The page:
A little more than a month after 25-year-old Joel Acevedo died after an altercation with a Milwaukee Police officer, his family made a public declaration Friday to bring his accused killer to justice.
And the family did it at the scene of the alleged crime, the home of the man charged in the case.
“We cannot stay quiet anymore,” said Jose Acevedo, Joel’s father. “This is not about violence. This is about what is right.”
Milwaukee Police officer Michael Mattioli, off-duty at the time of the incident, is accused of putting Acevedo in a fatal “chokehold” during an April fight at his house and has been charged with reckless homicide.
Acevedo died of his injuries a week after the incident.
Mattioli is free after posting $50,000 bail and is expected to make his first court appearance June 24 on a charge of first-degree reckless homicide. Although suspended from the police force, he is still receiving a paycheck.
On Friday, Acevedo’s family called for him to be fired immediately.
The city’s Fire and Police Commission has taken over the internal investigation and will decide what discipline he will face as a result. Community leaders, including Milwaukee Mayor Tom Barrett, have called for Mattioli to be fired.
About 200 protesters, including many members of the Acevedo family, staged the rally in the 4500 block of West Cleveland Avenue in the Jackson Park neighborhood on the city’s south side.
Acevedo’s family members said they felt compelled to speak out in the wake of the killing of George Floyd in Minneapolis. A former Minneapolis police officer has been arrested and charged with murder in that case.
“When I saw George Floyd’s situation out in the public, I imagined my son behind closed doors,” said Maribel Acevedo, Joel’s mother.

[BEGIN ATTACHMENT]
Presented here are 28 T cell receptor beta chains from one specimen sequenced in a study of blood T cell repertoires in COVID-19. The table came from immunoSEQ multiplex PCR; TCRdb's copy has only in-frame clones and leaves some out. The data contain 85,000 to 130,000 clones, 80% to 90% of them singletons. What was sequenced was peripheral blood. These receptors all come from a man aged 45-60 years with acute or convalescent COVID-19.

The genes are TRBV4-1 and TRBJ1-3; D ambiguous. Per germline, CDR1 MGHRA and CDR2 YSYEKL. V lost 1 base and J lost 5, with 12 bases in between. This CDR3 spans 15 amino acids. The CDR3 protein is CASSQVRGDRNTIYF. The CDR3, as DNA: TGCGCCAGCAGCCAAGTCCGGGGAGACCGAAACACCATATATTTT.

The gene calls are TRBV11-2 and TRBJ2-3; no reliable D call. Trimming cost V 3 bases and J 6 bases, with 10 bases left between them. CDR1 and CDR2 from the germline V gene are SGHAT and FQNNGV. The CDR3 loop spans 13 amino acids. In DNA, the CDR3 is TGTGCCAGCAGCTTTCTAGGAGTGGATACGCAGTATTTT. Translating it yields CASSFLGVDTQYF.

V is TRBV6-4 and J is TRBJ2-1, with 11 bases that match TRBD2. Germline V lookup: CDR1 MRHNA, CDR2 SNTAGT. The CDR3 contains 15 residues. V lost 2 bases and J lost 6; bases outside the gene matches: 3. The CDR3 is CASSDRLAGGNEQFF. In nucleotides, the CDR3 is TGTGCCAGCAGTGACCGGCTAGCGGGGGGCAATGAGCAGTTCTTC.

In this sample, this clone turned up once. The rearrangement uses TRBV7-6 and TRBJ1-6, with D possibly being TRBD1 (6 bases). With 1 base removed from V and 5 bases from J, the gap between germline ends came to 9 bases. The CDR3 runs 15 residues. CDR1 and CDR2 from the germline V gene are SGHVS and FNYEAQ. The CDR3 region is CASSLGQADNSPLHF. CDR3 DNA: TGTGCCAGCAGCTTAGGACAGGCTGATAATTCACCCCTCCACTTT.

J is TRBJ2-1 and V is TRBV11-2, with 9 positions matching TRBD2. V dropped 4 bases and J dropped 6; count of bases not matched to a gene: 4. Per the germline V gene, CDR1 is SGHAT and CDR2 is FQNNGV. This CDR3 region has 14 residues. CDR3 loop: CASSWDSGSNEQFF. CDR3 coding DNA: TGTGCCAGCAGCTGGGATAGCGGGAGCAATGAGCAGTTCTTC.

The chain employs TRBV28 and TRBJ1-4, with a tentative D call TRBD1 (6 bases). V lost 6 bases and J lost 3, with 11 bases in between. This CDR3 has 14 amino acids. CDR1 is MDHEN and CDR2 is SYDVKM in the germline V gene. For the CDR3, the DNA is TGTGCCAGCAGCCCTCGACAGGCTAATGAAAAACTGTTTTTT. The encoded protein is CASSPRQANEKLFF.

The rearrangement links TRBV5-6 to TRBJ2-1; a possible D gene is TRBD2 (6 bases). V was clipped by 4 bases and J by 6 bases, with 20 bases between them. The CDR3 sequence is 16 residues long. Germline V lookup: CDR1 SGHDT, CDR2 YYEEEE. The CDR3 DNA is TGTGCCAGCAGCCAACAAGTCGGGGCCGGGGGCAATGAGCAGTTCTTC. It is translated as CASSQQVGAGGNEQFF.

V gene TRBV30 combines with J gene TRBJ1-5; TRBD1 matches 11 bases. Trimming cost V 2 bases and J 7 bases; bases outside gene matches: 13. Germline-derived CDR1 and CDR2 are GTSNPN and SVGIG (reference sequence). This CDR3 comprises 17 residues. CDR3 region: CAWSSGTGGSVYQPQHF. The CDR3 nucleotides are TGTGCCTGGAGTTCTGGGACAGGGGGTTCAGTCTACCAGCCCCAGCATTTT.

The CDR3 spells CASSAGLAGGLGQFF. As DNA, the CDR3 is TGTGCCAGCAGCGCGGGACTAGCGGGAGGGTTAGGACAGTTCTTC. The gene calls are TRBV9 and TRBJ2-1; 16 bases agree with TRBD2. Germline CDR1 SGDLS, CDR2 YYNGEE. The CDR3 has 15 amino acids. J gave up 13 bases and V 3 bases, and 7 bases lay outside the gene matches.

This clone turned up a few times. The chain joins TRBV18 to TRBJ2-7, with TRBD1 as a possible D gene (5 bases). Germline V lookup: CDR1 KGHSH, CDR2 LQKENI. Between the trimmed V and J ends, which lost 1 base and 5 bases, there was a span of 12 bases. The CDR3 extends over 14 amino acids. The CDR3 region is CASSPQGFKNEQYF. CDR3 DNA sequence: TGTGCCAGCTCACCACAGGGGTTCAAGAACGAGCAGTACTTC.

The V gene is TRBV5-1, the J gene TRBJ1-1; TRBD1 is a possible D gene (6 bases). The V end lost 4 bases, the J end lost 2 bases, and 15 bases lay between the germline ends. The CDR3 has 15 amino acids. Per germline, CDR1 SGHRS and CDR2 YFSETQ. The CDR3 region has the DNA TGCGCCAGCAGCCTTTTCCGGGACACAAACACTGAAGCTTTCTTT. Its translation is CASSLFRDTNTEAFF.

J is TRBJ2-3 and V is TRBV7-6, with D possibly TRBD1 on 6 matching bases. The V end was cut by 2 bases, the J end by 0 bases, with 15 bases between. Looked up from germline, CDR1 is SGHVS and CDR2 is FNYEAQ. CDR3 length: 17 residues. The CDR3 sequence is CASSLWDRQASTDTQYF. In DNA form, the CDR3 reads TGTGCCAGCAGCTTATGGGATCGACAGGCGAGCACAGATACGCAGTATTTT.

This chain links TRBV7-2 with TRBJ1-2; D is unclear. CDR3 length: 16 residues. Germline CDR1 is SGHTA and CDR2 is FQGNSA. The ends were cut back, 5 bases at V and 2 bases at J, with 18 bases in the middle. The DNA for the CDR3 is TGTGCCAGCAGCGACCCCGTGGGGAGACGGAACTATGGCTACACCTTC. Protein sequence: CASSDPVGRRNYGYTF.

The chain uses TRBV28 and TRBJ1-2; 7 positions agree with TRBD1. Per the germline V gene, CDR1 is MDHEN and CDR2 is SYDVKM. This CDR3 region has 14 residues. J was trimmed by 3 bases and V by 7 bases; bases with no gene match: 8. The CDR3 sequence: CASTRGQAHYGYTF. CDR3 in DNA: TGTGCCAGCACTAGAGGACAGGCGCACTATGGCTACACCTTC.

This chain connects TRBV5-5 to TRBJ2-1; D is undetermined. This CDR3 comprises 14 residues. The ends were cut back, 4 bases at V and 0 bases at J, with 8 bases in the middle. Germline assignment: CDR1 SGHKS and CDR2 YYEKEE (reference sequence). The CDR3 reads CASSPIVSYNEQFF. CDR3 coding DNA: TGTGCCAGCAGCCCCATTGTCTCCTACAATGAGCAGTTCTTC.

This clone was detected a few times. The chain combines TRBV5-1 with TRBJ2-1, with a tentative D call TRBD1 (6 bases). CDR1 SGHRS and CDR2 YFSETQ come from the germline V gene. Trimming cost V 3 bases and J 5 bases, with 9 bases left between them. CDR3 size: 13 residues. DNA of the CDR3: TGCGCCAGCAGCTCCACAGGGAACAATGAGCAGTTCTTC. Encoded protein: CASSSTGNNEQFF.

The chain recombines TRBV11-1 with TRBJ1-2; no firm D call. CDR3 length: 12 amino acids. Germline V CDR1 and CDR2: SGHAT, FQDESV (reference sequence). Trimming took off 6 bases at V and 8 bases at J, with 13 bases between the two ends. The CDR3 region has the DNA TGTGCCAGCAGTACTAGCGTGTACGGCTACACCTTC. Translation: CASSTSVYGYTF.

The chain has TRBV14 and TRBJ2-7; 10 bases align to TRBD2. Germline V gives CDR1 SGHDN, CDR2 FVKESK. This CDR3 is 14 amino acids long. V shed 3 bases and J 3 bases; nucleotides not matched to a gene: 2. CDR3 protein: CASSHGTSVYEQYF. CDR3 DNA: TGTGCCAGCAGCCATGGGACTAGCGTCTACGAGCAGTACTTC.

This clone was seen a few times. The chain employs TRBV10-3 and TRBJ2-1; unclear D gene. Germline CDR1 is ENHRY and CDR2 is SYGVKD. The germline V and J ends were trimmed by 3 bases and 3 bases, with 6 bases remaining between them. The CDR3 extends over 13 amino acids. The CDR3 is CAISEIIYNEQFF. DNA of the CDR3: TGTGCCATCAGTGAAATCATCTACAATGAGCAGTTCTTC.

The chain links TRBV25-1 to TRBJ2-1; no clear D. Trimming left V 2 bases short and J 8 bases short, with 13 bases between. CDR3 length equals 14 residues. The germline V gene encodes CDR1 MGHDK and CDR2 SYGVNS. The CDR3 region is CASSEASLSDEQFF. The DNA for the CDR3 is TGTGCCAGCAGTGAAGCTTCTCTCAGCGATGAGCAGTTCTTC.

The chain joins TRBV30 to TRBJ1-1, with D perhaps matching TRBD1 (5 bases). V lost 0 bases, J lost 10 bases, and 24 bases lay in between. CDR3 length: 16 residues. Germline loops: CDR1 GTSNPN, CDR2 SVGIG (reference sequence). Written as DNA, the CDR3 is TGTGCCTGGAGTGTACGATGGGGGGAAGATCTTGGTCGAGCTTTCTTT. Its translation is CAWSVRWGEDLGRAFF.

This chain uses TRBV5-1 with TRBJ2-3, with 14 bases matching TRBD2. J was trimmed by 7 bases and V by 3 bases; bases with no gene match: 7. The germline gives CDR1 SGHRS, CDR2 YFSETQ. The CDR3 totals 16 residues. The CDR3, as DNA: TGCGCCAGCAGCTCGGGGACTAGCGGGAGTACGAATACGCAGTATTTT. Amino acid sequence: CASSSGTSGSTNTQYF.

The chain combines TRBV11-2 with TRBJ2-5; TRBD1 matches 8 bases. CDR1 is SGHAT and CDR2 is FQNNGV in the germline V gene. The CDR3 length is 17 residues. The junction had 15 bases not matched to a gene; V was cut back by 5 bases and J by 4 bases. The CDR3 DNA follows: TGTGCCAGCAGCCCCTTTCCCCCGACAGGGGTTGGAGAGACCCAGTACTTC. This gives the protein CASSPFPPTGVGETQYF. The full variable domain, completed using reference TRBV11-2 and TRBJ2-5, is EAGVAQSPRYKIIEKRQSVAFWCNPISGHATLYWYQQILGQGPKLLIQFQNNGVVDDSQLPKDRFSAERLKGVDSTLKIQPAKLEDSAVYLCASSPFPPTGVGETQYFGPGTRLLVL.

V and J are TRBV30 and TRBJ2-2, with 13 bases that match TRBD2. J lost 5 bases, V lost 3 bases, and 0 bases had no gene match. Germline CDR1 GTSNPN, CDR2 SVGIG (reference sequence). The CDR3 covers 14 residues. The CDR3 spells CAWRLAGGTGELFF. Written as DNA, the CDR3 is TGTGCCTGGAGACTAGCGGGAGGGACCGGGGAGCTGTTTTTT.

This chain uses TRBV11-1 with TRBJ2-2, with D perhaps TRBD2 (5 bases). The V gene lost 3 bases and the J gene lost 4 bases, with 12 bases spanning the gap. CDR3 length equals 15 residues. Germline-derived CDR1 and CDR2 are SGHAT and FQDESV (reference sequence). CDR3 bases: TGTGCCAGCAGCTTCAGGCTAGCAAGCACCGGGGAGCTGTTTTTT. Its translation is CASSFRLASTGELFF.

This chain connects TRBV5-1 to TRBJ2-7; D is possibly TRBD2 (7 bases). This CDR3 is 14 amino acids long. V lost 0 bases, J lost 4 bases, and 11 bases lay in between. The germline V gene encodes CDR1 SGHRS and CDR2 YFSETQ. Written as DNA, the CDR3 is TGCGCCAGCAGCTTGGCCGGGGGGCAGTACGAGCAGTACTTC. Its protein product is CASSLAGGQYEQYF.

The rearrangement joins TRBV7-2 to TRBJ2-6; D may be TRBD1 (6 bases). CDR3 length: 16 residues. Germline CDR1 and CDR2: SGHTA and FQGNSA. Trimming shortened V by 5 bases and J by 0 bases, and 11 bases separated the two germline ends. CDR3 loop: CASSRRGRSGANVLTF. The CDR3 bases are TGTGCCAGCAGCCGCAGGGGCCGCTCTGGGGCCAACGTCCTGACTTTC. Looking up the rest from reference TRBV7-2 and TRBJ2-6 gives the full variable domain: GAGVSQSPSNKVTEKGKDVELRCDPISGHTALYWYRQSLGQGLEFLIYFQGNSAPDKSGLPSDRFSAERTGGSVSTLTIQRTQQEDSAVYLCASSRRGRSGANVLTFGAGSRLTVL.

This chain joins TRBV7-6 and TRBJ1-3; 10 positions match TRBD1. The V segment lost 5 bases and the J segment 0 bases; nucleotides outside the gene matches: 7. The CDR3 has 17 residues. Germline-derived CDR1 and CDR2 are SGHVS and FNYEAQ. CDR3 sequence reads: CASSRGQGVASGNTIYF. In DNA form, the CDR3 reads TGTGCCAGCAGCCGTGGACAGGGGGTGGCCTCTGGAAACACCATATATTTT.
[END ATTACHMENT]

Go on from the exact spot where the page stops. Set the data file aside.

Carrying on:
She was distraught when she spoke words her son said, according to the 911 tape from the incident: “Let me go home.”
“This is what we’re going for — justice,” she said. “What’s right is right, what’s wrong is wrong. The police has no authority to take life. God has all authority on the earth.”
“He was fun and loving, the life of the party,” Julissa Acevedo said of her brother Joel. “He was just one of a kind. No one in the world like him.”
B’Ivory Lamarr, the lawyer representing the family, said they “outright rejected the narrative” that Joel was “a thief or assaulted anyone on April 19. Those accounts and those assertions are completely advanced by the suspects in this case.”
Mattioli told police he woke up and saw Acevedo going through his pants pockets and that during the ensuing altercation Acevedo punched someone else in the house.
Lamarr also called for the arrest of two other individuals who were in the home and cited as witnesses in the charging documents.
“We believe that there is more than one individual involved in Joel’s death,” Lamarr said.
Community activist Tory Lowe, who helped organize the protest, said, “We are standing outside of this house today because this officer gets to come home and watch Netflix and order food, charged with reckless homicide … still getting a check. Is that right?”
At the end of the rally, protesters placed six candles on the front steps of the officer’s home, along with several signs, including one that read: “Mattioli You Are Not Above The Law.”
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